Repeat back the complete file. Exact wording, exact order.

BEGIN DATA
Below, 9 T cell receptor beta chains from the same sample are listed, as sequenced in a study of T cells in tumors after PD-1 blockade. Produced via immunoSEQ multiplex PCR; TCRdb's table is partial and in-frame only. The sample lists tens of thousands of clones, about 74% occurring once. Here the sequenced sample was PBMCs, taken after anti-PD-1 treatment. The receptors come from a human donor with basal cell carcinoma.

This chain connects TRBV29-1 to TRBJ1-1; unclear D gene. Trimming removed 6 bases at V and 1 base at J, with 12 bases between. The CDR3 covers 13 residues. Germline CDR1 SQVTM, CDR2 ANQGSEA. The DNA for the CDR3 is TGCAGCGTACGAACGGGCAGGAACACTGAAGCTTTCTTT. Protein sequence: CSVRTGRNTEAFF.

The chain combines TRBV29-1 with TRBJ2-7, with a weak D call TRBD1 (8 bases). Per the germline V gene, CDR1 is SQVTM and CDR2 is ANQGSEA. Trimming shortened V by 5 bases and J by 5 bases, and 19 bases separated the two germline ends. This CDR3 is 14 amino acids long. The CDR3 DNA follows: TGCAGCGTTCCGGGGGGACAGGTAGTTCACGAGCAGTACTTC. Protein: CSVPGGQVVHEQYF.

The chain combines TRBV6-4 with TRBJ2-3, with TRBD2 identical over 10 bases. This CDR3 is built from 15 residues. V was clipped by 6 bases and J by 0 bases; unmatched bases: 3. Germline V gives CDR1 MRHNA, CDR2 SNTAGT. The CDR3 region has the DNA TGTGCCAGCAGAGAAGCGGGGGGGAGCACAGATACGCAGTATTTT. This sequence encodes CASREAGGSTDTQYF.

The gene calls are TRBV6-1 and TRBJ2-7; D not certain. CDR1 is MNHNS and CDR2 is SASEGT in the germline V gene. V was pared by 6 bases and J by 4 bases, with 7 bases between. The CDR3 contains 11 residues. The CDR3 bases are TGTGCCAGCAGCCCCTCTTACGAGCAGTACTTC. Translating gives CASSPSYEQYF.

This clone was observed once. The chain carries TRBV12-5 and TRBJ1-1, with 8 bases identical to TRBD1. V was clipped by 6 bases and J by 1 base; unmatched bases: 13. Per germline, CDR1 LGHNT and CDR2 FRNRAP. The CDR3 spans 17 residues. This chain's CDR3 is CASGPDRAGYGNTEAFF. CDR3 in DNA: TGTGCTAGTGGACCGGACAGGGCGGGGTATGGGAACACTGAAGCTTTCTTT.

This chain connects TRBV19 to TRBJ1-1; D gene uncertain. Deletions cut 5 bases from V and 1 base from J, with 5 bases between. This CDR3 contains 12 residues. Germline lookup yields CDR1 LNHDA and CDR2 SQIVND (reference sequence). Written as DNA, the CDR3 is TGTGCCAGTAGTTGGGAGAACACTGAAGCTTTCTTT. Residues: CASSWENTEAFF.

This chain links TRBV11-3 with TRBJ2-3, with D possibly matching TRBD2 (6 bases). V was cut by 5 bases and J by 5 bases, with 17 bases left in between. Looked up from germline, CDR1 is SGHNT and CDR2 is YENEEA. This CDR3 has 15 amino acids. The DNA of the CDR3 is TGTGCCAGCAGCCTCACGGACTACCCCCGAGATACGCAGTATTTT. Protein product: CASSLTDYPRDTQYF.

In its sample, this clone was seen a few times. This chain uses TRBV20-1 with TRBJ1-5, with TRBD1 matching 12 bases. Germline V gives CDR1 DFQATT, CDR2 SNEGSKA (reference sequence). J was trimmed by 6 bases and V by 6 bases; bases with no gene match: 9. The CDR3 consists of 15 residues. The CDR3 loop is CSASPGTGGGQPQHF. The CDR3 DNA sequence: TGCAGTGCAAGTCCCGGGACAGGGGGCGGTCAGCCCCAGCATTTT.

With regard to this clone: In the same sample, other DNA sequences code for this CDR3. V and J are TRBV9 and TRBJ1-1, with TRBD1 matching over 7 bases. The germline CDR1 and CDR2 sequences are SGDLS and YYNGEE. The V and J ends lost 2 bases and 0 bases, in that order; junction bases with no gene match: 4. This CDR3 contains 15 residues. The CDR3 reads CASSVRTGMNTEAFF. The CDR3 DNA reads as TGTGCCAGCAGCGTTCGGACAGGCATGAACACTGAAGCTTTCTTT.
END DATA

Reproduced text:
Below, 9 T cell receptor beta chains from the same sample are listed, as sequenced in a study of T cells in tumors after PD-1 blockade. Produced via immunoSEQ multiplex PCR; TCRdb's table is partial and in-frame only. The sample lists tens of thousands of clones, about 74% occurring once. Here the sequenced sample was PBMCs, taken after anti-PD-1 treatment. The receptors come from a human donor with basal cell carcinoma.

This chain connects TRBV29-1 to TRBJ1-1; unclear D gene. Trimming removed 6 bases at V and 1 base at J, with 12 bases between. The CDR3 covers 13 residues. Germline CDR1 SQVTM, CDR2 ANQGSEA. The DNA for the CDR3 is TGCAGCGTACGAACGGGCAGGAACACTGAAGCTTTCTTT. Protein sequence: CSVRTGRNTEAFF.

The chain combines TRBV29-1 with TRBJ2-7, with a weak D call TRBD1 (8 bases). Per the germline V gene, CDR1 is SQVTM and CDR2 is ANQGSEA. Trimming shortened V by 5 bases and J by 5 bases, and 19 bases separated the two germline ends. This CDR3 is 14 amino acids long. The CDR3 DNA follows: TGCAGCGTTCCGGGGGGACAGGTAGTTCACGAGCAGTACTTC. Protein: CSVPGGQVVHEQYF.

The chain combines TRBV6-4 with TRBJ2-3, with TRBD2 identical over 10 bases. This CDR3 is built from 15 residues. V was clipped by 6 bases and J by 0 bases; unmatched bases: 3. Germline V gives CDR1 MRHNA, CDR2 SNTAGT. The CDR3 region has the DNA TGTGCCAGCAGAGAAGCGGGGGGGAGCACAGATACGCAGTATTTT. This sequence encodes CASREAGGSTDTQYF.

The gene calls are TRBV6-1 and TRBJ2-7; D not certain. CDR1 is MNHNS and CDR2 is SASEGT in the germline V gene. V was pared by 6 bases and J by 4 bases, with 7 bases between. The CDR3 contains 11 residues. The CDR3 bases are TGTGCCAGCAGCCCCTCTTACGAGCAGTACTTC. Translating gives CASSPSYEQYF.

This clone was observed once. The chain carries TRBV12-5 and TRBJ1-1, with 8 bases identical to TRBD1. V was clipped by 6 bases and J by 1 base; unmatched bases: 13. Per germline, CDR1 LGHNT and CDR2 FRNRAP. The CDR3 spans 17 residues. This chain's CDR3 is CASGPDRAGYGNTEAFF. CDR3 in DNA: TGTGCTAGTGGACCGGACAGGGCGGGGTATGGGAACACTGAAGCTTTCTTT.

This chain connects TRBV19 to TRBJ1-1; D gene uncertain. Deletions cut 5 bases from V and 1 base from J, with 5 bases between. This CDR3 contains 12 residues. Germline lookup yields CDR1 LNHDA and CDR2 SQIVND (reference sequence). Written as DNA, the CDR3 is TGTGCCAGTAGTTGGGAGAACACTGAAGCTTTCTTT. Residues: CASSWENTEAFF.

This chain links TRBV11-3 with TRBJ2-3, with D possibly matching TRBD2 (6 bases). V was cut by 5 bases and J by 5 bases, with 17 bases left in between. Looked up from germline, CDR1 is SGHNT and CDR2 is YENEEA. This CDR3 has 15 amino acids. The DNA of the CDR3 is TGTGCCAGCAGCCTCACGGACTACCCCCGAGATACGCAGTATTTT. Protein product: CASSLTDYPRDTQYF.

In its sample, this clone was seen a few times. This chain uses TRBV20-1 with TRBJ1-5, with TRBD1 matching 12 bases. Germline V gives CDR1 DFQATT, CDR2 SNEGSKA (reference sequence). J was trimmed by 6 bases and V by 6 bases; bases with no gene match: 9. The CDR3 consists of 15 residues. The CDR3 loop is CSASPGTGGGQPQHF. The CDR3 DNA sequence: TGCAGTGCAAGTCCCGGGACAGGGGGCGGTCAGCCCCAGCATTTT.

With regard to this clone: In the same sample, other DNA sequences code for this CDR3. V and J are TRBV9 and TRBJ1-1, with TRBD1 matching over 7 bases. The germline CDR1 and CDR2 sequences are SGDLS and YYNGEE. The V and J ends lost 2 bases and 0 bases, in that order; junction bases with no gene match: 4. This CDR3 contains 15 residues. The CDR3 reads CASSVRTGMNTEAFF. The CDR3 DNA reads as TGTGCCAGCAGCGTTCGGACAGGCATGAACACTGAAGCTTTCTTT.